He walks!

My work cubicle is plastered with pictures. They’re not of vacations, or my husband. Even my own precious children are only supporting actors in this panorama.

The pictures are, to paraphrase another notable Foxboro writer (thanks to Al Papiano), pictures of the world’s only grandchild.

He is pictured with his mother, who does not look her best, one hour after his birth. He is there on the same day with a totally awed and rather disheveled looking father. I have a picture of him with the cousin-maker, his aunt and my daughter. I have a picture of him drooling trying to eat a giant red pepper just picked from the garden.

My former favorite picture was of my grandson taking his first bite of solid food.

“Good grief!” a co-worker and friend exclaimed. “That baby looks exactly like you!”

I looked up at her warily, frowning just a bit.

My grandson was not at all pleased with his first bite of real food. He looked distinctly worried that it might bite back. His eyes were wary, and unhappy.

“Do I really look like that?” I asked anxiously.

“Ohh! You’ve got to bring in a baby picture of yourself!” my co-worker continued, either oblivious to, or rather amused by my evident distress.

I haven’t brought in my own baby picture.

But I have a new favorite picture.

In this photo, my baby has food stains around his mouth, and is lurching forward like a zombie. His expression is a combination of raw fear, and ecstatic delight. I think I had a similar expression last spring, as I was trapped on a zip line, 50 feet above the ground.

A baby’s life is full of new experiences. And my baby has mixed feeling about them.

His parents had just come back from visiting the other grandparents. My husband had picked them up at the airport, and bought them to our house for grilled turkey sandwiches.

I arrived home from work at the same time that they all got back from the airport.

My baby was still in his car seat. He didn’t look happy.

“You’re at Grandpa’s!” I informed him. “Did he just wake up?” I asked.

“Yeah, and he’s really hungry.” his parents informed me.

Baby’s hate to eat. They hate to have their diapers changed. They are very busy, and just don’t have the time for all that nonsense.

Fortunately parents know better. And my baby was somewhat co-operative, for at least the first two minutes. We attributed this to severe hunger. His parents made the most of it, trying to rapidly shovel in a significant amount of food into his mouth.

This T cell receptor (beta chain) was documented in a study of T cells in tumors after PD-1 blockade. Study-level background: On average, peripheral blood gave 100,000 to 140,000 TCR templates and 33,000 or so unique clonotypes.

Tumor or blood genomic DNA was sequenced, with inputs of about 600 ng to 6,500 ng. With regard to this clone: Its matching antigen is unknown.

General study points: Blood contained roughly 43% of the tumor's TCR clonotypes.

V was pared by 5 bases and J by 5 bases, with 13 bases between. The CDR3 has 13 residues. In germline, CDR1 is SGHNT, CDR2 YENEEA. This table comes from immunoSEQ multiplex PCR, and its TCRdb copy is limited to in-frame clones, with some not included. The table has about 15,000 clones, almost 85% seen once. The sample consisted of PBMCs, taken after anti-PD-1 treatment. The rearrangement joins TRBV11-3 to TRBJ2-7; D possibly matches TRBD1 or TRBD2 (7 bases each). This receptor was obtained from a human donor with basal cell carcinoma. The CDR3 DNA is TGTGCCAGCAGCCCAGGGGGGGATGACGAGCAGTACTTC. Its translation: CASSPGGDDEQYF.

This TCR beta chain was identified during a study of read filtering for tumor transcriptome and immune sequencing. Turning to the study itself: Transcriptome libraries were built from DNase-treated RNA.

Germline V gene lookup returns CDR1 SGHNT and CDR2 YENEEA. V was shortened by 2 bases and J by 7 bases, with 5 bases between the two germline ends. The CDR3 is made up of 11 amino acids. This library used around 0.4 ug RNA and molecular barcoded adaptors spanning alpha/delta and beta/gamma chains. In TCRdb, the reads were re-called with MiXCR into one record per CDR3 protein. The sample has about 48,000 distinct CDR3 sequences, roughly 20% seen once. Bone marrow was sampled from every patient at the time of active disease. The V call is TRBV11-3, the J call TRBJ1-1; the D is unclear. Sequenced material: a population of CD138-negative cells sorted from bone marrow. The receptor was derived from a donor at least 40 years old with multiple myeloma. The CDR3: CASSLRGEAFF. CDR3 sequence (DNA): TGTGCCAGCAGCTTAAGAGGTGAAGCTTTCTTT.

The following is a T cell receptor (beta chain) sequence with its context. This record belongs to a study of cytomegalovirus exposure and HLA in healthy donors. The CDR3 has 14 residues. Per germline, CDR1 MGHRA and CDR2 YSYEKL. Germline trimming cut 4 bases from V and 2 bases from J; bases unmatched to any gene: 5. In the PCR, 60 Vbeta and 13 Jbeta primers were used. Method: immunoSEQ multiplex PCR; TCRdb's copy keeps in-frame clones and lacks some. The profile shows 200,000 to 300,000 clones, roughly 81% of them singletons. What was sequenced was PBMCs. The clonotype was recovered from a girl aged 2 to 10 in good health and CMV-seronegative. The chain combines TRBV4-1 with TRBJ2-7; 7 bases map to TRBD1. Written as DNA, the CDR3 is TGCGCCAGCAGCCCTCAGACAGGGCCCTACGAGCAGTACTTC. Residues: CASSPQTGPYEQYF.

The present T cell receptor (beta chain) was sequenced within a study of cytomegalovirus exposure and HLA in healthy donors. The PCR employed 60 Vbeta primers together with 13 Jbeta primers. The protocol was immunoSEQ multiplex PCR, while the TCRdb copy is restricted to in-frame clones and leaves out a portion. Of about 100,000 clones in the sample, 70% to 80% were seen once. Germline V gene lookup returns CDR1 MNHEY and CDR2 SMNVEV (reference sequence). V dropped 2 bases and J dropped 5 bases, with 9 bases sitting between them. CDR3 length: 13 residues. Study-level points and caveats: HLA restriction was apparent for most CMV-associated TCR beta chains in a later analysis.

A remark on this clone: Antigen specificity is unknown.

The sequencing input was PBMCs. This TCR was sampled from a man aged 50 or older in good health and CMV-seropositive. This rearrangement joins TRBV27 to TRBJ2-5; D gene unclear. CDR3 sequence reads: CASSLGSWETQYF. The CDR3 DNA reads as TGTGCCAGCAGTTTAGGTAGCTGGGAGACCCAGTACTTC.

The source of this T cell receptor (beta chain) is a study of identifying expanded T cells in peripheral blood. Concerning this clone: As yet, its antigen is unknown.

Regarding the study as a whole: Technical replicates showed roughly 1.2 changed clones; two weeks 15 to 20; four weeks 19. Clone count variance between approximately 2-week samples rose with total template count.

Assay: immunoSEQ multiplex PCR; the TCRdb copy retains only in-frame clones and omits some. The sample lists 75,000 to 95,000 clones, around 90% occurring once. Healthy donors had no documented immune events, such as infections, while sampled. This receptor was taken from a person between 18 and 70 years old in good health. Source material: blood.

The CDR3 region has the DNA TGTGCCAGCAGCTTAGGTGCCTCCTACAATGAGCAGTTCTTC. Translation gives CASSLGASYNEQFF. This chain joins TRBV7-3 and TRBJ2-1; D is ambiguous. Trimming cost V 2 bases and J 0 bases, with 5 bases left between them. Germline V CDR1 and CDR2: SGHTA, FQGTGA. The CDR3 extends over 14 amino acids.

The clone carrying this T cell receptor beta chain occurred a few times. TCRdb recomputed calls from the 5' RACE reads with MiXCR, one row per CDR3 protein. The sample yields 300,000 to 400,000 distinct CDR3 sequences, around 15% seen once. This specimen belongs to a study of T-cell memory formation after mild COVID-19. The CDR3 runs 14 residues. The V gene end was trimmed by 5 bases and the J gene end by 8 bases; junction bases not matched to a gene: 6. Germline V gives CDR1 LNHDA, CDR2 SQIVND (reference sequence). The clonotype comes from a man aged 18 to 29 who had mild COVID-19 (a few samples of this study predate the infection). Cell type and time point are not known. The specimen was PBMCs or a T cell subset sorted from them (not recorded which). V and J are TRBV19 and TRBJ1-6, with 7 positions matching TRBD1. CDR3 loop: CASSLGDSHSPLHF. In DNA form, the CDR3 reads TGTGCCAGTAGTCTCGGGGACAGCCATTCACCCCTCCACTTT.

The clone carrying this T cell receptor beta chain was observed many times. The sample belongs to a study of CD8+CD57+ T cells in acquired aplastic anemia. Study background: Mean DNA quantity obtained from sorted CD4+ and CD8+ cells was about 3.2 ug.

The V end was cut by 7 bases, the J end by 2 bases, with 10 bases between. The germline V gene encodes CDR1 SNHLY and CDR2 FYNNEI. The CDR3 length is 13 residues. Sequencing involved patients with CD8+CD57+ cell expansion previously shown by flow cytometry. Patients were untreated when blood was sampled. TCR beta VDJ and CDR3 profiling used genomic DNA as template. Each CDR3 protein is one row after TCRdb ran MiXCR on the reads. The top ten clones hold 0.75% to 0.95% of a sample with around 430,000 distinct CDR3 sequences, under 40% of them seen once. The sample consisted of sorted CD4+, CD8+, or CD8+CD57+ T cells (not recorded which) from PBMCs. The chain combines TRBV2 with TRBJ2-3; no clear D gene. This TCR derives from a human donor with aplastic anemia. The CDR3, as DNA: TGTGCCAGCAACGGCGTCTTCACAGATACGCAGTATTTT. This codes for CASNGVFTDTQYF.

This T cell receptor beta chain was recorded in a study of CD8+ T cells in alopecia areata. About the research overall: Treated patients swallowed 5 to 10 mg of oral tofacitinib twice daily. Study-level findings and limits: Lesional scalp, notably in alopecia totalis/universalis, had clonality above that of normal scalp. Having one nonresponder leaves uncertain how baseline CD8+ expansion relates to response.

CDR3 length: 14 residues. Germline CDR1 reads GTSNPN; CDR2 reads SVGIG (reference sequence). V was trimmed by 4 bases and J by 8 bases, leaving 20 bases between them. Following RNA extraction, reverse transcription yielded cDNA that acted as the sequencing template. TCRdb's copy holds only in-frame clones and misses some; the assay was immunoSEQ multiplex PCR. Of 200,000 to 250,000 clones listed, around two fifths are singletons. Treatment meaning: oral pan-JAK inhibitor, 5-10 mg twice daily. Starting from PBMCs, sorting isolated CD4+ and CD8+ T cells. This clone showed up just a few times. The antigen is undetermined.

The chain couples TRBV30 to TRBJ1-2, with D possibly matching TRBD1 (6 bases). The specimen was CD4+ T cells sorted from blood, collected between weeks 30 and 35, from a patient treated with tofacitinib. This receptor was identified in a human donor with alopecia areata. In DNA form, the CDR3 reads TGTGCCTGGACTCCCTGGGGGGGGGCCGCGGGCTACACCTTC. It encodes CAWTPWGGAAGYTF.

Meanwhile, relatives hovered. The cousin-maker (Aunt Tracy) had not seen my baby in a whole week, and she badly needed a cuddle. Grandpa needed a cuddle too, but he was cognizant of the parent’s own hunger issues and stayed busy making the world’s best grilled turkey sandwiches.

“Oh, I’m so happy to be here.” commented the father, eyeing the sandwiches.

Meanwhile, my baby had woken up sufficiently to realize that he was at Grandpa’s, a magical place strewn with an abundance of toys. But, the best toy of all was out of reach, inexplicably busy and unavailable in the forbidden kitchen.

Still, my baby did his best to climb out of the highchair, but the seat-beat held him in place. Then gradually, as his hunger diminished, he used other means to make his will known. He turned his head away when the spoon came near. When his parents placed food on the table so he could squish it in his hands, and eat it, he refused and just threw it on the floor. Finally, he resorted to spitting out the pieces of delectable banana his father had placed in his mouth.

“I guess he’s done.” his father finally concluded.

Abel was free!

And Grandpa was done with the turkey sandwiches!

It was a match made in heaven.

His father placed Abel on the floor and he crawled to Grampa. Grampa held out his hands and Abel stood up and then Grampa stepped back releasing Abel’s hands.

Abel was focused. He was so focused on his best-ever toy, that he just plain forgot to get down and crawl.

He just…walked…straight to Grandpa. Straight into Grandpa’s arms.

We all held our breath.

Abel and Grandpa hugged. We all cheered.

His mother said. “Good job Abel! Good job!”

Then we all sat down on the kitchen floor and spent the rest of the night propping the baby up and sending him, lurching warily, from person to person. His father got out the camera and took pictures.

Abel is a cautious baby, and he clearly had mixed emotions. You could see it in his eyes, a mixture of pride, exhilaration, and raw fear.

We cheered every time he made it. His mother kept up the mantra. “Good job Abel! Good job!”

All in all, it was a uniquely satisfying home-coming.

And now I have a new favorite picture. I just hope that my co-worker doesn’t continue to insist that he looks just like me.

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